collection would have to use this smart pointer for its links. Traversals
would have to utilize his smart pointer logic for every node visited in any
traversal. Also, I don't think his smart pointers play to well with
lock-free algorithms; they be me somewhat limited... Humm...

Here is my take on what he is doing:

http://www.yqcomputer.com/ ++/browse_frm/thread/95007ffdf246d50e/7a5abe762a470113?hl=en#7a5abe762a470113

In general, I don't think his system will scale "too well" wrt large shared
linked data-structures...

A garbage collector for C++

Post by lelandgu » Tue, 25 Apr 2006 10:50:42

avid Hopwood wrote :

That is prior-art definition. Herein a hidden pointer is a reference to
another object while programmers cannot easily identify its location.
For example, suppose there is a binary ActiveX component, programmers
definitely know it will reference some other objects. The "Set" and
"Clear" operations of this reference are controllable by programmers.
Hence, the reference is a "hidden pointer", since you cannot tell where
the pointer is. However, in this system, we can trace through this
native object as part of global reference map. There is no different
from other pure GC objects.

All listed main features are provided in a single embodiment. I have
compiled it and run well under VC and GCC. Raw pointers are treated as
weak reference or dirty reference. It is fast but cannot keep an object
alive. Maybe 50%-80% of pointers, I guess, in an application could use
raw pointers and worked as usual as conventional C++. In this system,
the relationship of an object is not fixed as Java or C#, e.g. the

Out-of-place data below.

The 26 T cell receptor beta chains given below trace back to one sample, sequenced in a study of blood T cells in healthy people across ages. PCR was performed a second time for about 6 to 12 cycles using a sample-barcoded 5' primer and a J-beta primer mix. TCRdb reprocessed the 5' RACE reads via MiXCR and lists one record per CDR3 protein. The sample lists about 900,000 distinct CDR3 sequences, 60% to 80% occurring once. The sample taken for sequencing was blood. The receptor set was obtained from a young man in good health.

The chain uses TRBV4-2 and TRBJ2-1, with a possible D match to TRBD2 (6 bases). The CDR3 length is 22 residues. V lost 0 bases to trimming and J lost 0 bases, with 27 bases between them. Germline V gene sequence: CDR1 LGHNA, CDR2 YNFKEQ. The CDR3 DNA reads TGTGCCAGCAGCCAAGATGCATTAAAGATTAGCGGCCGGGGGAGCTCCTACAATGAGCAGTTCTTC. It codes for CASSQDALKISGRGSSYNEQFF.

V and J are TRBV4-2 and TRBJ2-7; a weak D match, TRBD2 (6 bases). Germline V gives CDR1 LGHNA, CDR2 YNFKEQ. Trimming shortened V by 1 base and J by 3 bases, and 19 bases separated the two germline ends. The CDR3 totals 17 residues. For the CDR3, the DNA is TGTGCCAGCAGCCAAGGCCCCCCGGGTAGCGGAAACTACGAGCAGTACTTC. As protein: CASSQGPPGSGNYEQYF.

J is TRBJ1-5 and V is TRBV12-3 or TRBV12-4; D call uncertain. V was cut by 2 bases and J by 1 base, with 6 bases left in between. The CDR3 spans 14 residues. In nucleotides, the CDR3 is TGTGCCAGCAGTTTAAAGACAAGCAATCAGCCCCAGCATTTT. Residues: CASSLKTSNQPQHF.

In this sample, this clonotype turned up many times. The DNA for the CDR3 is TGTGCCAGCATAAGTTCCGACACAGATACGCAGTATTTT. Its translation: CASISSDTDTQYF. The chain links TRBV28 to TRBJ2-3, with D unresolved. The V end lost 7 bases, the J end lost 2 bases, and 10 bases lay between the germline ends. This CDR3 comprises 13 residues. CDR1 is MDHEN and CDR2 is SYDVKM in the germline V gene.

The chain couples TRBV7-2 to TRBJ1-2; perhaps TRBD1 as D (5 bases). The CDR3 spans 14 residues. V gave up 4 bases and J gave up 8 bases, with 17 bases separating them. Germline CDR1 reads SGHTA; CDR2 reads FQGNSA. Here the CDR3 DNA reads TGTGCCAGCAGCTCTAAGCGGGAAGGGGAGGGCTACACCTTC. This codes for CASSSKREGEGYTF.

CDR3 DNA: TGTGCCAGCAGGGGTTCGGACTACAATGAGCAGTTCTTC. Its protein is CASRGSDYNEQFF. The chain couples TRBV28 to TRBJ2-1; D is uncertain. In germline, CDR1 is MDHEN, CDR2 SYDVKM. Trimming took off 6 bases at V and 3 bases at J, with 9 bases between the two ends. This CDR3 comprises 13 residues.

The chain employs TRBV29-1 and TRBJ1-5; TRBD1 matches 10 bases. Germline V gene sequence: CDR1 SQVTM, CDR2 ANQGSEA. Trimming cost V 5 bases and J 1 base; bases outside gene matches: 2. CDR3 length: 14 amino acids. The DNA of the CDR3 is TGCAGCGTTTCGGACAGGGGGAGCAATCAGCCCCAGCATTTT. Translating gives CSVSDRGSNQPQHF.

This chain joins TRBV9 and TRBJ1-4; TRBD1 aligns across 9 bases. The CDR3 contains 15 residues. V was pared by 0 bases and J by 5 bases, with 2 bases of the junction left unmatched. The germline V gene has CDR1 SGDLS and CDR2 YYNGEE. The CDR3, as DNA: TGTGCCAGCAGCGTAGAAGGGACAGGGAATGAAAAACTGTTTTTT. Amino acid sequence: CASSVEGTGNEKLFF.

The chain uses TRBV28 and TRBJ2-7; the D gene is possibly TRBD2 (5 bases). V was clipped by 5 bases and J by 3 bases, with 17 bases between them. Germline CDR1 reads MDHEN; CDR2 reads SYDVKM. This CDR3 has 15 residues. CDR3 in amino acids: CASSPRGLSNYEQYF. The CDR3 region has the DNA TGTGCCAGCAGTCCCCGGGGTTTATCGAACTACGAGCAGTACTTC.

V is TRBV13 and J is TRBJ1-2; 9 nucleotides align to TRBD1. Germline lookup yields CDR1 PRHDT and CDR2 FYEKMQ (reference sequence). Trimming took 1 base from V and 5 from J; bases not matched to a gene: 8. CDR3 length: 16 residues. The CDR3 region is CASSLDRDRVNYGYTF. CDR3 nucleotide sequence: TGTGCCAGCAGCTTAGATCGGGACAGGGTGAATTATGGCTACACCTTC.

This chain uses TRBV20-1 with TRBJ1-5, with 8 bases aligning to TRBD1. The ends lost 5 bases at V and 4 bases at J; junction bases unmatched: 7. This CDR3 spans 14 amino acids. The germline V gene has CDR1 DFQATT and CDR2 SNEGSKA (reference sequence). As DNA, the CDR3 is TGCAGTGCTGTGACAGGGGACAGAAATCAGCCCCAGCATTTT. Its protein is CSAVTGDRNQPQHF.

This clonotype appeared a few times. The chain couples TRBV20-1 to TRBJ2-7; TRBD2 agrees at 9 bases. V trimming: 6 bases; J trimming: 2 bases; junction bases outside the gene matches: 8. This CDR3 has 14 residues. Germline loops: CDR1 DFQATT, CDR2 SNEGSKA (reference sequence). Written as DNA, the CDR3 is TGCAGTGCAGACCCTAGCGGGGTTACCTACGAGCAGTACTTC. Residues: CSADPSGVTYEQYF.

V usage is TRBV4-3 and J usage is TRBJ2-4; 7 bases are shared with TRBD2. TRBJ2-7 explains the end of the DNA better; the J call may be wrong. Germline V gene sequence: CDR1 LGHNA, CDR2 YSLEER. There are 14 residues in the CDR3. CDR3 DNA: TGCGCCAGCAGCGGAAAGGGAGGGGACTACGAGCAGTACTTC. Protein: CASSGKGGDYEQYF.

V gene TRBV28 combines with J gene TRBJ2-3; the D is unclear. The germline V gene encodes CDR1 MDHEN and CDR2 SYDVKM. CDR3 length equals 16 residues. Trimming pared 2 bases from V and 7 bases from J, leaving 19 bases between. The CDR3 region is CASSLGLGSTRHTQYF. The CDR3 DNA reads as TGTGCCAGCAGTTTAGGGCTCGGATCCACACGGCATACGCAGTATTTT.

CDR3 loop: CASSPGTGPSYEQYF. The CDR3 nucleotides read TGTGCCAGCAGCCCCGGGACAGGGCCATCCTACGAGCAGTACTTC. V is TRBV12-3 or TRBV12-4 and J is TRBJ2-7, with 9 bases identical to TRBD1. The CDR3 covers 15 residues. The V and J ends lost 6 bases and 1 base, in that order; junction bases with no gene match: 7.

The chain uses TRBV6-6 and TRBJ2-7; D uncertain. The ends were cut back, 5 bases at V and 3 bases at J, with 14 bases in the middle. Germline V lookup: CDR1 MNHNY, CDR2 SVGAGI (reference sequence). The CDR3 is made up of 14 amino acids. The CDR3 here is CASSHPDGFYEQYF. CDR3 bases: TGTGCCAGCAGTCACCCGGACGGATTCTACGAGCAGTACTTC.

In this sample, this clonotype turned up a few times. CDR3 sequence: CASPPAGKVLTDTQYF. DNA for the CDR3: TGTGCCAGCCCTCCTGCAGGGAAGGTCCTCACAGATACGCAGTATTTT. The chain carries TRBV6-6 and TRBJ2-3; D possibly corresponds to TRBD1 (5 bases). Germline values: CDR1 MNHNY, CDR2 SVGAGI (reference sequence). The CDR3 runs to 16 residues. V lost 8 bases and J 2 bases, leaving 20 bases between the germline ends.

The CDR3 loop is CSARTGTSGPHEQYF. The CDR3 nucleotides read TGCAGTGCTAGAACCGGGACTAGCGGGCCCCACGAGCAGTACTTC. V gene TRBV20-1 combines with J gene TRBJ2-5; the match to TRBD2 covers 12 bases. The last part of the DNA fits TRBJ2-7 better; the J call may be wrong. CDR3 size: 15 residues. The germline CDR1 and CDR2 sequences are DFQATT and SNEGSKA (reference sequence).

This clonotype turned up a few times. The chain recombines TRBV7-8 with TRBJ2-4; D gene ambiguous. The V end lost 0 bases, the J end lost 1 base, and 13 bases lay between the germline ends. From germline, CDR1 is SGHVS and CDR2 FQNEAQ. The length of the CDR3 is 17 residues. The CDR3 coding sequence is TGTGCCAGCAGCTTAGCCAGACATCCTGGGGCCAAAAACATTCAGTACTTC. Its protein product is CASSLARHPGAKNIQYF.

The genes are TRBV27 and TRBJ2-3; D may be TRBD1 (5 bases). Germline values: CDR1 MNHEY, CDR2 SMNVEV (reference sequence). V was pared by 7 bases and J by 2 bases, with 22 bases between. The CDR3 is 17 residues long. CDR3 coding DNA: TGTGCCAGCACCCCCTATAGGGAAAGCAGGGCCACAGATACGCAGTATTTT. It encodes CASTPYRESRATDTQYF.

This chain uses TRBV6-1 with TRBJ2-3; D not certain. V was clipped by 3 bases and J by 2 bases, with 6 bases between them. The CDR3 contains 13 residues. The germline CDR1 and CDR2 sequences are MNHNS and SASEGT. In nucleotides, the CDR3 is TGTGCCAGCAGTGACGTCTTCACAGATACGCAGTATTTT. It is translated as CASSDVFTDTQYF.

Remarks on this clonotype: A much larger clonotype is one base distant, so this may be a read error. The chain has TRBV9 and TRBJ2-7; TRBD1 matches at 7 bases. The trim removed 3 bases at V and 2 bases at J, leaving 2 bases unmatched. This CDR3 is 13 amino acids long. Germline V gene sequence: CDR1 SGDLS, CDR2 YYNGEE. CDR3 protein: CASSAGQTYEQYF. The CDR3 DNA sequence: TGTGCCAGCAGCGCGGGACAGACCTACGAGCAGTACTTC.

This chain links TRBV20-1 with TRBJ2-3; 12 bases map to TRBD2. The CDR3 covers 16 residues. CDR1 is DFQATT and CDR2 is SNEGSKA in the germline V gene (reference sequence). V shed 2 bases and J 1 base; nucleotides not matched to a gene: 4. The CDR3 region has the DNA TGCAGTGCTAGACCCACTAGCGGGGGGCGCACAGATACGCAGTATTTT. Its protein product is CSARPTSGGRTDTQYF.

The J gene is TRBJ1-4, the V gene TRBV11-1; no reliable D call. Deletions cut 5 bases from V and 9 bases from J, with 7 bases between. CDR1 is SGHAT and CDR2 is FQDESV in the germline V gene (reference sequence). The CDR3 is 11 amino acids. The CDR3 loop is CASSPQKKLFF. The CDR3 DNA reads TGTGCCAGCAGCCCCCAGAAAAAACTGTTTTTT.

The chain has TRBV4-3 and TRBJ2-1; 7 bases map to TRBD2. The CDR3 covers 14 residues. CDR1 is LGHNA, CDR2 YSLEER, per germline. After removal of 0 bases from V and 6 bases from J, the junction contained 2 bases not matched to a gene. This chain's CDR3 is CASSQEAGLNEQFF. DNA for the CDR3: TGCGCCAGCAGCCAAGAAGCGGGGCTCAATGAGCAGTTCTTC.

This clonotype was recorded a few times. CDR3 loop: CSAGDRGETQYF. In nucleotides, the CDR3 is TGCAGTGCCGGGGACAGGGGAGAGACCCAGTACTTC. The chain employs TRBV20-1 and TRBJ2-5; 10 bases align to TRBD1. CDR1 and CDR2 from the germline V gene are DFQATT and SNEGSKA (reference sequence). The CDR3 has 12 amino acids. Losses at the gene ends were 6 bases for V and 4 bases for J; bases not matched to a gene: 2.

programmers can dynamic (at run-time) tell the GC system how to
interpret the specific object. There is an example of traverse function
at my reply to Larry:

Correct but not all. The mutators have to do something to detect
whether or not the collector is running. However, this job is much
lighter than normal write barrier, such as SSB, or Card, and even
hardware Write Watch is not necessary. Detecting a collector is just
reading a flag with some tricky mechanism to avoid strong memory
ordering and synchronization overhead. In this system, detecting a
collector does not cause any these heavy overhead.

You do not have to run completely different code. The application code
is the same while library code path may change depending on whether or
not a collector is running. Unlike modern Java or C# implementation,
which always do write barrier work and slow down the whole system, my
implementation only apply write barrier at scavenge time. Software
write barrier always lead to costly "write" operation. Hardware write
barrier is too conservative, and become even worse if future computer
has larger page size. Detecting a collector is just "read" operation,
and no strong memory-ordering requirement in this system. Actually, if
the application does not explicit invoke GC operation and disable
system GC, the mutators run very fast with acyclic garbage
auto-collecting, because I use another technique to reduce most
reference counting overhead. That is why I say, the overhead is far
less than a normal reference counting. It does not related to write
barrier overhead, it relates to reducing reference counting overhead.

As I describe above, the reference counting overhead is significantly
reduced, and the tracing write barrier overhead is left only to
scavenging time. Therefore, the whole cost is not simple sum of normal
reference counting and write barrier.

This is not an imagined feature list. It is a list of a real
implementation. All features are combined together without constraint
to each other.

Could you tell me more detail about to what C/C++ semantics should pay

Mingnan G.